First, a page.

• This lesson discusses the decline of old liberation theology and how some of its proponents are now advocating for capitalism and democracy as being what the poor of the third world need, and presents shocking quotations from individuals characterized as evangelical, such as Jose Marquez Bonino, who promotes Marxism and praises tyrants like Castro and Mao Tse tung, as well as material about the three major kinds of Marxism that have existed in the world.
  • This lesson will provide you with a comprehensive understanding of interventionism and its role in the Great Depression, including the fact that blaming capitalism for the depression is based on four myths, and that interventionism actually deepens recessions by disguising the information produced by a market economy.
  • Through this lesson, you will gain an understanding of the crisis facing American education, as highlighted by Alan Blum's book The Closing of the American Heart and the author's complementary book. The focus is on the importance of values, standards, and morality in education, and the need to reopen the American heart to reopen the American mind. The lesson introduces the three kinds of illiteracy currently affecting Americans at every level of the educational process, with a particular emphasis on functional illiteracy, which refers to the inability to read, write, or use numbers well enough to get along in society.
  • In this lesson, you will learn about the incompetency of public school teachers in America, caused by academically weak students being attracted to the profession, lack of content courses in their college curriculum, unimpressive and radical left-winged professional educationists, and the National Education Association being an enemy of America's young people, with four essential steps to improve education, including getting a clear focus on the educational role of the family, increasing local control of education, changing the curriculum to prepare students for life after school, and changing teacher education programs.
  • Gain knowledge of the difference between the biblical ethic and other philosophical systems. Though it may seem simple, it is an underlying system that can lead to complex issues. The divinely revealed scriptures are the starting point for moral reflection, but not a ready-made answer. Some New Testament commandments are archaic or obsolete, and many modern moral problems are not discussed in the Bible.
  • You will gain insight into the pro-life stance and be equipped to inform others. Christians need not be timid about talking about these issues.
  • This lesson explores the arguments and counterarguments surrounding abortion, arguing for caution and conservatism in ending any life, emphasizing the need to balance the right of the mother with the rights of the infant, and briefly touching on the issue of rape and how it complicates the matter.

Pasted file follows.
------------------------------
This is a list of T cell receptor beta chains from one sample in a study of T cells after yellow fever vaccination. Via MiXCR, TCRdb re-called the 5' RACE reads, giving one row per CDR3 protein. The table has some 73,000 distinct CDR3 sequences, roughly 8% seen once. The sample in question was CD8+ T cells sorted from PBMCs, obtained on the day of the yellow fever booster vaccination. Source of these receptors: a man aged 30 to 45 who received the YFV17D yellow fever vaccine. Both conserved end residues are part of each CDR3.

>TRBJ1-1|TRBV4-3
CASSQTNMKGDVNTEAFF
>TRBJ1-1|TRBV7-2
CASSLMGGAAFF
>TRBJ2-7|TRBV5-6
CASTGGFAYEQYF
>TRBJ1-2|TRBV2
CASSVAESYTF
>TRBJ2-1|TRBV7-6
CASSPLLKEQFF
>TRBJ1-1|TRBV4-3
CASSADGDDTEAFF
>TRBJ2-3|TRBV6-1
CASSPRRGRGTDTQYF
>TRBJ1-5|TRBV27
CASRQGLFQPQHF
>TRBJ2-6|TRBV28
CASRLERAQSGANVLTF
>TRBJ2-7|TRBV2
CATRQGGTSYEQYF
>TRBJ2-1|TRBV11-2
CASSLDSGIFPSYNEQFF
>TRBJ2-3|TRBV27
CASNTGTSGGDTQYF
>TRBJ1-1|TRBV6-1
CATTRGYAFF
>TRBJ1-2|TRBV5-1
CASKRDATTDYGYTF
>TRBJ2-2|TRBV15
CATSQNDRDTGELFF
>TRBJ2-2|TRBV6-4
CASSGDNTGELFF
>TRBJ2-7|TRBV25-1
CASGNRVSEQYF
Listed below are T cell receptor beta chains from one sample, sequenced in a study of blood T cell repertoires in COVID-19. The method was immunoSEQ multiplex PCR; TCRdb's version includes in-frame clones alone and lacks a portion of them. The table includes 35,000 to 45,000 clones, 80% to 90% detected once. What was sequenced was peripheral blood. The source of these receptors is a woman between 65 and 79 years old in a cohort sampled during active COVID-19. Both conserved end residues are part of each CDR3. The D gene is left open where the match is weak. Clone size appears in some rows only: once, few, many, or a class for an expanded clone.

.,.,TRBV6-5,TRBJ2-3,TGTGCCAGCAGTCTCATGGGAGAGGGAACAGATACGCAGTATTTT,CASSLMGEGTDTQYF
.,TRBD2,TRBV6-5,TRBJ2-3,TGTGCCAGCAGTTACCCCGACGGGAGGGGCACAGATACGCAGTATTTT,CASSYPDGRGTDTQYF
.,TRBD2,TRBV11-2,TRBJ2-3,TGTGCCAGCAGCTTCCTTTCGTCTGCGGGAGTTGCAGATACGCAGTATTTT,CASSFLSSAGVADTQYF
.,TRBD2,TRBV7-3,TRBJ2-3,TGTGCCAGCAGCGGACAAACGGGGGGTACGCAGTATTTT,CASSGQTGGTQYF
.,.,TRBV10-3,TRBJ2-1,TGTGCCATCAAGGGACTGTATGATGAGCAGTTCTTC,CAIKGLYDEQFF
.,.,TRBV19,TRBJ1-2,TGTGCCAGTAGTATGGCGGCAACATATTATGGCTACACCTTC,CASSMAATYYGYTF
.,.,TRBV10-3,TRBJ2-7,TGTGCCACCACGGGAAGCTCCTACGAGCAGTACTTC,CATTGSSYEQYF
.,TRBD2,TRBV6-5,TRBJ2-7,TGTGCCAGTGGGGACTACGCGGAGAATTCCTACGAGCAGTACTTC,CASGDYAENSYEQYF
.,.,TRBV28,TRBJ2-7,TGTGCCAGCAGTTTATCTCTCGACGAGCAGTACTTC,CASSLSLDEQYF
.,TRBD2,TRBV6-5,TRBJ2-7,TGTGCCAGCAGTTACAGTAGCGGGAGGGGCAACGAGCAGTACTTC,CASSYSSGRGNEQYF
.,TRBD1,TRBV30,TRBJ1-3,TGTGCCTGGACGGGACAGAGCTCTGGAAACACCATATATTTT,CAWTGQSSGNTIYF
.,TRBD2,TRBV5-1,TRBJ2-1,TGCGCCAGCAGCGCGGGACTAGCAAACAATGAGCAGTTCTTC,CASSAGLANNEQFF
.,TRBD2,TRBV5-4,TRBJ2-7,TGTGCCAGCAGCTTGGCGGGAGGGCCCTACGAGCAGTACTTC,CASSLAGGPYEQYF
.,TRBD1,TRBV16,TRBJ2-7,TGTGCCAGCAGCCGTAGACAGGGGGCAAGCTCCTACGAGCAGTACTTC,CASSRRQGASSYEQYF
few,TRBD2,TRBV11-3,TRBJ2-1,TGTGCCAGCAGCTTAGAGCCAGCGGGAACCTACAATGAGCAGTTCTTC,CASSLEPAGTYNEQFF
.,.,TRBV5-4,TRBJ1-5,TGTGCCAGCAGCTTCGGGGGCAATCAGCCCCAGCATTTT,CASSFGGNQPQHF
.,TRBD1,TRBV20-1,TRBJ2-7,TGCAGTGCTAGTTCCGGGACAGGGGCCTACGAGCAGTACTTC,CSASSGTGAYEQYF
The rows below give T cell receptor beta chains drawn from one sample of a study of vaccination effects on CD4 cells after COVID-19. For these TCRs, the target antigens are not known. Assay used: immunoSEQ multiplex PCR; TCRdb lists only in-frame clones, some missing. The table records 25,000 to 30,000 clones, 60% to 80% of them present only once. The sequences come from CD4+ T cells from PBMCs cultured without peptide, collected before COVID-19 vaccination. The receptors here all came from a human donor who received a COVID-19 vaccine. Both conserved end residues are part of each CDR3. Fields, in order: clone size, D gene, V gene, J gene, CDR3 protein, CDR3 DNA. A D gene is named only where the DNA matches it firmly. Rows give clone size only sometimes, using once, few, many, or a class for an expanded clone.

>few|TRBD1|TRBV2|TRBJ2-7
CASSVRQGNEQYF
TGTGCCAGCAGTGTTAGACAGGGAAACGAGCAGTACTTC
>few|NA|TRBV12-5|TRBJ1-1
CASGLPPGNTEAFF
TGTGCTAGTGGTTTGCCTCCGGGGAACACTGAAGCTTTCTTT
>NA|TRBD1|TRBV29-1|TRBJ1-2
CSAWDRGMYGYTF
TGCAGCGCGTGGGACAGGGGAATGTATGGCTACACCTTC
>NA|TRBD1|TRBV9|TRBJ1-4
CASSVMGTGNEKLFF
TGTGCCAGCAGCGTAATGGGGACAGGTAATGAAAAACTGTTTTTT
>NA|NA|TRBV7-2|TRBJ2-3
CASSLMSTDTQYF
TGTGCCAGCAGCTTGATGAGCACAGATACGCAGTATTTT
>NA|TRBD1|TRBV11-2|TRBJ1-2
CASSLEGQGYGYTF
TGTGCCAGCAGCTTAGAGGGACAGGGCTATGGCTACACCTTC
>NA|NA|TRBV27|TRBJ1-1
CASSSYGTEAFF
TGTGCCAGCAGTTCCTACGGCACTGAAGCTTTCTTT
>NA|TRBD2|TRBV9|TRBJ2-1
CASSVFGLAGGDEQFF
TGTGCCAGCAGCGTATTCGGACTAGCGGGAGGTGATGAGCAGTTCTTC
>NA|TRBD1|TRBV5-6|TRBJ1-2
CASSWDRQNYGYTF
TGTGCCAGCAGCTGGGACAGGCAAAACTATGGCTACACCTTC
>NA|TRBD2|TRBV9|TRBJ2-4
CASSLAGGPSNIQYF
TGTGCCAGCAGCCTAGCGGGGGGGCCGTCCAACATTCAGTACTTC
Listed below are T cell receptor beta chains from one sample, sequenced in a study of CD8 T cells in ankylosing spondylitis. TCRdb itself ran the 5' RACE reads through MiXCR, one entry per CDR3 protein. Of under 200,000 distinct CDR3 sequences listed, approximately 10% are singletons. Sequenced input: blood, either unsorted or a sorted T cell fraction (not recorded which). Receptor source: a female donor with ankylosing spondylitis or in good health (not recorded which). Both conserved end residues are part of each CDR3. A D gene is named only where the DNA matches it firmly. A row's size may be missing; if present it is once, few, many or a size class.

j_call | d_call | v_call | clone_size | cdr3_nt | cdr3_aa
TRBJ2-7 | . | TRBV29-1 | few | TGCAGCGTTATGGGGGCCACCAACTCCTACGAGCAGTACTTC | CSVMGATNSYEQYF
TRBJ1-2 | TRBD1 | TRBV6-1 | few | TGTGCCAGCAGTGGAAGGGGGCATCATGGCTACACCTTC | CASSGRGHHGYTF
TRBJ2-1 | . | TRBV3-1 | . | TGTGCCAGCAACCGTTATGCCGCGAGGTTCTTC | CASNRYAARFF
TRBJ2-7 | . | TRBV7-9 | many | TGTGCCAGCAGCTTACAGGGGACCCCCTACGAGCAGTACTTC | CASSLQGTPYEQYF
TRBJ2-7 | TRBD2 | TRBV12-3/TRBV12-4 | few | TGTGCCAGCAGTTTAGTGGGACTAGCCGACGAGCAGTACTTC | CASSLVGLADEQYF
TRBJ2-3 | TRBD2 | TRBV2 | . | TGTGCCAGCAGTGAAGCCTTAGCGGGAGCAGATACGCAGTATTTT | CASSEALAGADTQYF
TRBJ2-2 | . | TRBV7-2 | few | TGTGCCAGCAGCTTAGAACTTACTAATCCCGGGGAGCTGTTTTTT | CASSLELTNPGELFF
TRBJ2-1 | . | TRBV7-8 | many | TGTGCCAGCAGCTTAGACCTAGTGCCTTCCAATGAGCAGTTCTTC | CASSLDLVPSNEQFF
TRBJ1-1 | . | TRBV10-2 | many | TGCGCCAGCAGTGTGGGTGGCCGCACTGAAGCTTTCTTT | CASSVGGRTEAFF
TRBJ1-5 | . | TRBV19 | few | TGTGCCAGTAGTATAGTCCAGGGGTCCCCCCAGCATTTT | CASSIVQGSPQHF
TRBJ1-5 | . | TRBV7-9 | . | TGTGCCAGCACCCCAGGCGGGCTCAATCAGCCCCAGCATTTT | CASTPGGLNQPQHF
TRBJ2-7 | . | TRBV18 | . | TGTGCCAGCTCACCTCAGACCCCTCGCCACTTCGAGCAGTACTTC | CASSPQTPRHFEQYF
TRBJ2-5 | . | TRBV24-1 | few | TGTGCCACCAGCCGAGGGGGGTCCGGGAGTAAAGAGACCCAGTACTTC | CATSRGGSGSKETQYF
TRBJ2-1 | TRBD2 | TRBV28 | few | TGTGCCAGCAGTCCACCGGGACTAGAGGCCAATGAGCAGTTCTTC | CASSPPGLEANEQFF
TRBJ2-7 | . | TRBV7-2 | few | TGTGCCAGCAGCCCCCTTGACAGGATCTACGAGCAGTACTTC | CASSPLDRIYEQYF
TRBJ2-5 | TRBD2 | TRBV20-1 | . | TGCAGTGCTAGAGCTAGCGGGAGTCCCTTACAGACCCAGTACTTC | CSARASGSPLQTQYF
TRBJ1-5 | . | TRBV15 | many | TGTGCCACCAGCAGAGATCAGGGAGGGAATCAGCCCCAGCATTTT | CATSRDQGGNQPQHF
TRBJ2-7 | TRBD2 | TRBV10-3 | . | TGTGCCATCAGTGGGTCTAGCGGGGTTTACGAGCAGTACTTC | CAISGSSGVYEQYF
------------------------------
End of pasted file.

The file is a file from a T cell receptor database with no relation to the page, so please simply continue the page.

• As you go through the lesson, you will learn about infanticide and euthanasia, and how the disrespect for unborn human life has led to an increase in cases of infanticide, along with some suggestions for what Christians should do in the case of children born with life-threatening handicaps.
  • In this lesson, you will explore the five major passages of Scripture related to homosexuality, including different interpretations of the story of Sodom and Gomorrah, and concludes that the Bible clearly condemns homosexual activity.
  • This lesson explores the topic of capital punishment in the context of Christian beliefs, arguing for consistency and emphasizing the need to view Old Testament laws in the context of specific situations that are no longer applicable.
  • This lesson discusses the three approaches to war and peace and distinguishes between principled pacifists and hypocritical, unprincipled pacifists, who are members of the political left and denounce American military actions but support violent revolutionary organizations.
  • You will gain an understanding of the growing issue of divorce and remarriage within the church, the responsibilities of Christian leaders in addressing it, and the need for Christians to think through what the Scripture teaches on these matters and formulate principles that will guide their thinking and conduct.
  • This lesson provides insight into how responsible Christians can make ethical decisions about birth control, considering the importance of intention, distinguishing between ethically acceptable and unacceptable forms of birth control, and emphasizing the importance of wise and careful means in achieving family planning goals.

Theoretical and theological basis for Christians  living an ethical life.

Dr. Ronald Nash
Christian Ethics
The Virtue Ethic of C.S. Lewis